Industry Echoes FDA Call for Increased Diversity in Clinical Trials

Doctor Recommendations Among Most Effective Ways to Encourage Trial Participation

Some of the biggest players in the drug development space worked to assure the U.S. Food and Drug Administration (FDA) they remain committed to improving diversity in clinical trial patient populations – even as they pushed back gently on a few FDA ideas on how best to proceed.

In recent comments to the agency on the FDA guidance “Enhancing the Diversity of Clinical Trial Populations – Eligibility Criteria, Enrollment Practices, and Trial Designs,” Novartis, Pfizer, Regeneron, PhRMA, Hoffmann-LaRoche and Genentech offered their viewpoints designed to advance the shared goal of better representing minority populations in clinical trials.

Lauding the positive impacts of mobile tools and real-time data capture, PhRMA noted it also “strongly believes that the use of real-world data/real world evidence may be a more effective and efficient means to enhance understanding of drug effects in diverse populations beyond clinical trials.”

“We’re firm believers in the power of clinical trials and the importance of bringing them to as wide an audience as possible,” said Jim Kremidas, executive director, Association of Clinical Research Professionals. “We also believe it is important to expand the actual clinical trial workforce by bringing in a more diverse talent pool as we work together to further professionalize the entire industry.”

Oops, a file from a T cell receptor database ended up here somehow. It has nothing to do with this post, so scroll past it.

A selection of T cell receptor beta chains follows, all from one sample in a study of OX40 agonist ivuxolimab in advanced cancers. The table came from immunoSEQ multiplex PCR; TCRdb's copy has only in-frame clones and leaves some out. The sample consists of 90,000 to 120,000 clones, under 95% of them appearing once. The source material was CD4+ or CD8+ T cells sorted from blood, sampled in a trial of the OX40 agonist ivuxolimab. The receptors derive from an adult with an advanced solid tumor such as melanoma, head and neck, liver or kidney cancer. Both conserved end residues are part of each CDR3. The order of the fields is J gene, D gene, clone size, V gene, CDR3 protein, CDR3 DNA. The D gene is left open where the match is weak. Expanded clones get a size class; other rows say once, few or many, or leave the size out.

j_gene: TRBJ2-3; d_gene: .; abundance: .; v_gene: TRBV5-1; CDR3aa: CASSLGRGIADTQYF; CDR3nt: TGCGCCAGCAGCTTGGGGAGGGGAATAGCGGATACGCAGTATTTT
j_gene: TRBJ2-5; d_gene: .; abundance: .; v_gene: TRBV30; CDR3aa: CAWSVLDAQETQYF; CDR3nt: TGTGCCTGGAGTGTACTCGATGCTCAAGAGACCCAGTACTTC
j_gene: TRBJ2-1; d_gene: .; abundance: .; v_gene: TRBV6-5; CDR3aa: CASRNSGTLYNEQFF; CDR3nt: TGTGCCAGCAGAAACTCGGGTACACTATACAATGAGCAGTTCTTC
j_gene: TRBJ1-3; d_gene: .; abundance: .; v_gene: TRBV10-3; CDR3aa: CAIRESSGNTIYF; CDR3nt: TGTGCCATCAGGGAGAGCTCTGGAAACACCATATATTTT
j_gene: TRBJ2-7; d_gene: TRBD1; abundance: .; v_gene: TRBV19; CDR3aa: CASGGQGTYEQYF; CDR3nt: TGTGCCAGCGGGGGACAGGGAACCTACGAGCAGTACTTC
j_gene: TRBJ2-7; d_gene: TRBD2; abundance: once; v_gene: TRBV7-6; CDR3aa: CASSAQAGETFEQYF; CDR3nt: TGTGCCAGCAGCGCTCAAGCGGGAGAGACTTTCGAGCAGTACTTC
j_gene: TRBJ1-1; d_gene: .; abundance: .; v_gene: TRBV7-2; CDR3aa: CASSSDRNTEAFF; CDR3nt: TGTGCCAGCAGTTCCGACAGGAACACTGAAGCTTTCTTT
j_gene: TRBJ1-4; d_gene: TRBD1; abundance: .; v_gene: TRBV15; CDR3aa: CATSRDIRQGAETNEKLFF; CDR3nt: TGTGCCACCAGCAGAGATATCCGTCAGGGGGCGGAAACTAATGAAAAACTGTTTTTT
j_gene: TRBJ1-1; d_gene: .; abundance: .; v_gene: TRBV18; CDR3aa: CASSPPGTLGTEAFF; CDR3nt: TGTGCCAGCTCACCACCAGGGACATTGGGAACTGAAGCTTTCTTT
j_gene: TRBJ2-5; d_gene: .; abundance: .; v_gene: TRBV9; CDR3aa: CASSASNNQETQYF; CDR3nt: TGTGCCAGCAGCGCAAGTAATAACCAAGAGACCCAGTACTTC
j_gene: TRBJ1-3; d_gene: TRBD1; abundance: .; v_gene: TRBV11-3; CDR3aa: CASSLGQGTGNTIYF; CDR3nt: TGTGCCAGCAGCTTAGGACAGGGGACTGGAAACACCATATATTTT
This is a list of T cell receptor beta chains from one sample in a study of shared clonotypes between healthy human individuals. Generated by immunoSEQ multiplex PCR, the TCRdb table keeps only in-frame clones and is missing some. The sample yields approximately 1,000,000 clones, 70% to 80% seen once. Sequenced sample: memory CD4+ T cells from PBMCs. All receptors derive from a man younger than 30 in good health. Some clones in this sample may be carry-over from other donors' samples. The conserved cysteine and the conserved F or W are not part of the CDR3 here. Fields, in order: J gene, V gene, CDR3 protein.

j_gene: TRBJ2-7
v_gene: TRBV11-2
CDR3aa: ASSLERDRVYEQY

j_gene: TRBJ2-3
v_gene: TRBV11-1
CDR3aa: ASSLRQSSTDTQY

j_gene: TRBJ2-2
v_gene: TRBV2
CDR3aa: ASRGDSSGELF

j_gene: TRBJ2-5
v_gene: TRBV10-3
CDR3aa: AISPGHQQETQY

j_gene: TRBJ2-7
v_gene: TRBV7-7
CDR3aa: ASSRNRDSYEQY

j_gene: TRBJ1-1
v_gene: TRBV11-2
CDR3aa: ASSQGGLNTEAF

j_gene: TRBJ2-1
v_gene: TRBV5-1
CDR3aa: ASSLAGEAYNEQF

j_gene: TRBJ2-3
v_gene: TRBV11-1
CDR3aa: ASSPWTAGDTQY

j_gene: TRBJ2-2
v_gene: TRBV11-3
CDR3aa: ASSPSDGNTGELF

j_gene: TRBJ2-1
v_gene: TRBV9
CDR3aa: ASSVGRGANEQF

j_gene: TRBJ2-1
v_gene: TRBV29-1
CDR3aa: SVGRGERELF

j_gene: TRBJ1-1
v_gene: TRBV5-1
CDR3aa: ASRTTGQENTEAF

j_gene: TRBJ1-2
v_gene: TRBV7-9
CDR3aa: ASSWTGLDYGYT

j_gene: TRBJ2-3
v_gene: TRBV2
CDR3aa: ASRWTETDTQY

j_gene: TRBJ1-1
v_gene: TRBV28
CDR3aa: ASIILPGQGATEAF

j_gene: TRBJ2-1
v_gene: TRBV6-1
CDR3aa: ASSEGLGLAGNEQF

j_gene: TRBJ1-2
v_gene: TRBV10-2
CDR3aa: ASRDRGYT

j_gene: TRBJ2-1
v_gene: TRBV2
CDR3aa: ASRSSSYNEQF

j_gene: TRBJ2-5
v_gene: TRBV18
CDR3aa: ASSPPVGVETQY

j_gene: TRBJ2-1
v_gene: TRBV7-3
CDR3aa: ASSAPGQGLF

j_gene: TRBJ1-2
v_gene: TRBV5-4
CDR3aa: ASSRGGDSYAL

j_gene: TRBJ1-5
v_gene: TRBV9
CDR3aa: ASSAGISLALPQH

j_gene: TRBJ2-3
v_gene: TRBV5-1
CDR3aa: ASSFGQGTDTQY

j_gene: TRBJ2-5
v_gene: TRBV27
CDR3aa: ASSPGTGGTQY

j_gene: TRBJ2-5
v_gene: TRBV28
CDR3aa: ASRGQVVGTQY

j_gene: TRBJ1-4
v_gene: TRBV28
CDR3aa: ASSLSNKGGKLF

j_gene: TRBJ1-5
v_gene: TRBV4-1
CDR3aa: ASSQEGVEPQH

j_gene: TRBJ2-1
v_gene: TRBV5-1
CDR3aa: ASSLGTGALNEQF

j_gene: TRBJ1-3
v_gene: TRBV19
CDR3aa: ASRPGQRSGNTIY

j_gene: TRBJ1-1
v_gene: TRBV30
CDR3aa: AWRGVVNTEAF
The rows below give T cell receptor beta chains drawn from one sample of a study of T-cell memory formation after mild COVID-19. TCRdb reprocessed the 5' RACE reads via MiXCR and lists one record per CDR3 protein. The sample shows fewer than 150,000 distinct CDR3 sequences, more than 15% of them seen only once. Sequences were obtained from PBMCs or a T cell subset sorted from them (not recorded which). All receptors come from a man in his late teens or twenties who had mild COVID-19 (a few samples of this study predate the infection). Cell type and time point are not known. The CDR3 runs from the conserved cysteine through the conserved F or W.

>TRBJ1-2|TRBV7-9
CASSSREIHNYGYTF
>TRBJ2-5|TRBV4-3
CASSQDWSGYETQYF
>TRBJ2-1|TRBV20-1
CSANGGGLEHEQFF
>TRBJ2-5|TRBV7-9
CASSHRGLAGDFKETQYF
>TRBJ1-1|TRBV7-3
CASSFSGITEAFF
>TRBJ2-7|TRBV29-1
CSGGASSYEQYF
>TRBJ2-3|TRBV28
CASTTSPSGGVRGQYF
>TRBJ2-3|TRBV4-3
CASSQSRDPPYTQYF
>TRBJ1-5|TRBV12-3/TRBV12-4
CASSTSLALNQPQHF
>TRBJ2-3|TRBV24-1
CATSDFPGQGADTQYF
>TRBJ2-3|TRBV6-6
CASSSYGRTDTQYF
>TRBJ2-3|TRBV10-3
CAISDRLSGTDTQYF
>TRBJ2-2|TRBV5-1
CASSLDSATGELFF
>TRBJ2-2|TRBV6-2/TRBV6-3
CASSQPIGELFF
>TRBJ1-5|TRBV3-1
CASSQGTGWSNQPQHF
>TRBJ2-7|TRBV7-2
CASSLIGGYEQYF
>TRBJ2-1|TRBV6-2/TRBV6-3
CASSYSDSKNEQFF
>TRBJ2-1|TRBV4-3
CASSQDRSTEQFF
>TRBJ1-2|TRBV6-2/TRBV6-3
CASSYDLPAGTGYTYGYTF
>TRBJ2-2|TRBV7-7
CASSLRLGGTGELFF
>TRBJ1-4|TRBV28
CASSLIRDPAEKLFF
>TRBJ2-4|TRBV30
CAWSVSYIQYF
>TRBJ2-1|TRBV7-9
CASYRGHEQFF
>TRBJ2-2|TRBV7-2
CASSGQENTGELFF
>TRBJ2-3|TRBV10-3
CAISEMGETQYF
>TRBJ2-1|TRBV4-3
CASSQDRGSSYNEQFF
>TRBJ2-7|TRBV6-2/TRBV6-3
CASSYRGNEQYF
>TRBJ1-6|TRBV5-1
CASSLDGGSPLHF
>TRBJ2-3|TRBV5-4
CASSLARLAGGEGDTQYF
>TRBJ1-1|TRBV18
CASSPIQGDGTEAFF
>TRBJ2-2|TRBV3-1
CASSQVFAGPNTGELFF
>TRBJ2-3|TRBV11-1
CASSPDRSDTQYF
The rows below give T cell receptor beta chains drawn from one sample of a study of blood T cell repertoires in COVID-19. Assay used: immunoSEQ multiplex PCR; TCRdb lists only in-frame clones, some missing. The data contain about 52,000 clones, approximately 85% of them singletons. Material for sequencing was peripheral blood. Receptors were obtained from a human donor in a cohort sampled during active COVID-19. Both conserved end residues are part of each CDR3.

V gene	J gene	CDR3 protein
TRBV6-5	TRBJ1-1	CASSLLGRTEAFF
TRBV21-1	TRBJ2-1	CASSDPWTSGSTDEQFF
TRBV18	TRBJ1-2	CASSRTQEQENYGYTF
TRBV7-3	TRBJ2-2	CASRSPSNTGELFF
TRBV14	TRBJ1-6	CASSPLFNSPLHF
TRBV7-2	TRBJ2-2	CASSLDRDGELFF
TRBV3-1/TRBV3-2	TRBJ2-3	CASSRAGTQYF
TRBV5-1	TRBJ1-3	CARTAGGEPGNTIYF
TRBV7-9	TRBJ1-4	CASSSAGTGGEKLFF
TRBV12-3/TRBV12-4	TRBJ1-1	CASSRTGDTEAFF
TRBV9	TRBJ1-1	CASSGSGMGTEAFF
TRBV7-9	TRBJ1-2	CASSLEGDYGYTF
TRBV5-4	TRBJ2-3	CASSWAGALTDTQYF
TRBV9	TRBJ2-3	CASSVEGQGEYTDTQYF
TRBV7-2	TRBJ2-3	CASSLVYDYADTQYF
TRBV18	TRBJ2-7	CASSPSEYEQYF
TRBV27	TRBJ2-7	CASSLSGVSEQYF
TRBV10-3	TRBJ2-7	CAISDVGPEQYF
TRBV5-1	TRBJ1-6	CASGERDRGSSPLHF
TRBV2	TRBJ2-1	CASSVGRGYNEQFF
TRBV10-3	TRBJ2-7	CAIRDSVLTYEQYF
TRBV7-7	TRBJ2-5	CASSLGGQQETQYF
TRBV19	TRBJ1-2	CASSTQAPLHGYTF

Noting it commended FDA efforts to broaden the reach of clinical trials, Regeneron reminded the agency that recruitment “can present multiple challenges, including but not limited to:

  • The identification of specific demographic or more diverse demographic populations for appropriate representation
  • Identifying qualified participants for more targeted therapeutics with more precise inclusion and exclusion criteria (IC/EC)
  • Determining specific target ranges of clinically relevant populations
  • Limitations on the generalizability and applications of results to larger populations

While the general thrust of the comments was supportive, industry did ask FDA to provide more information or clarity in some instances regarding its expectations. For example, Novartis asked the agency to “include a list of specific diseases which are prone to underrepresentation” in clinical trials.

Author: Michael Causey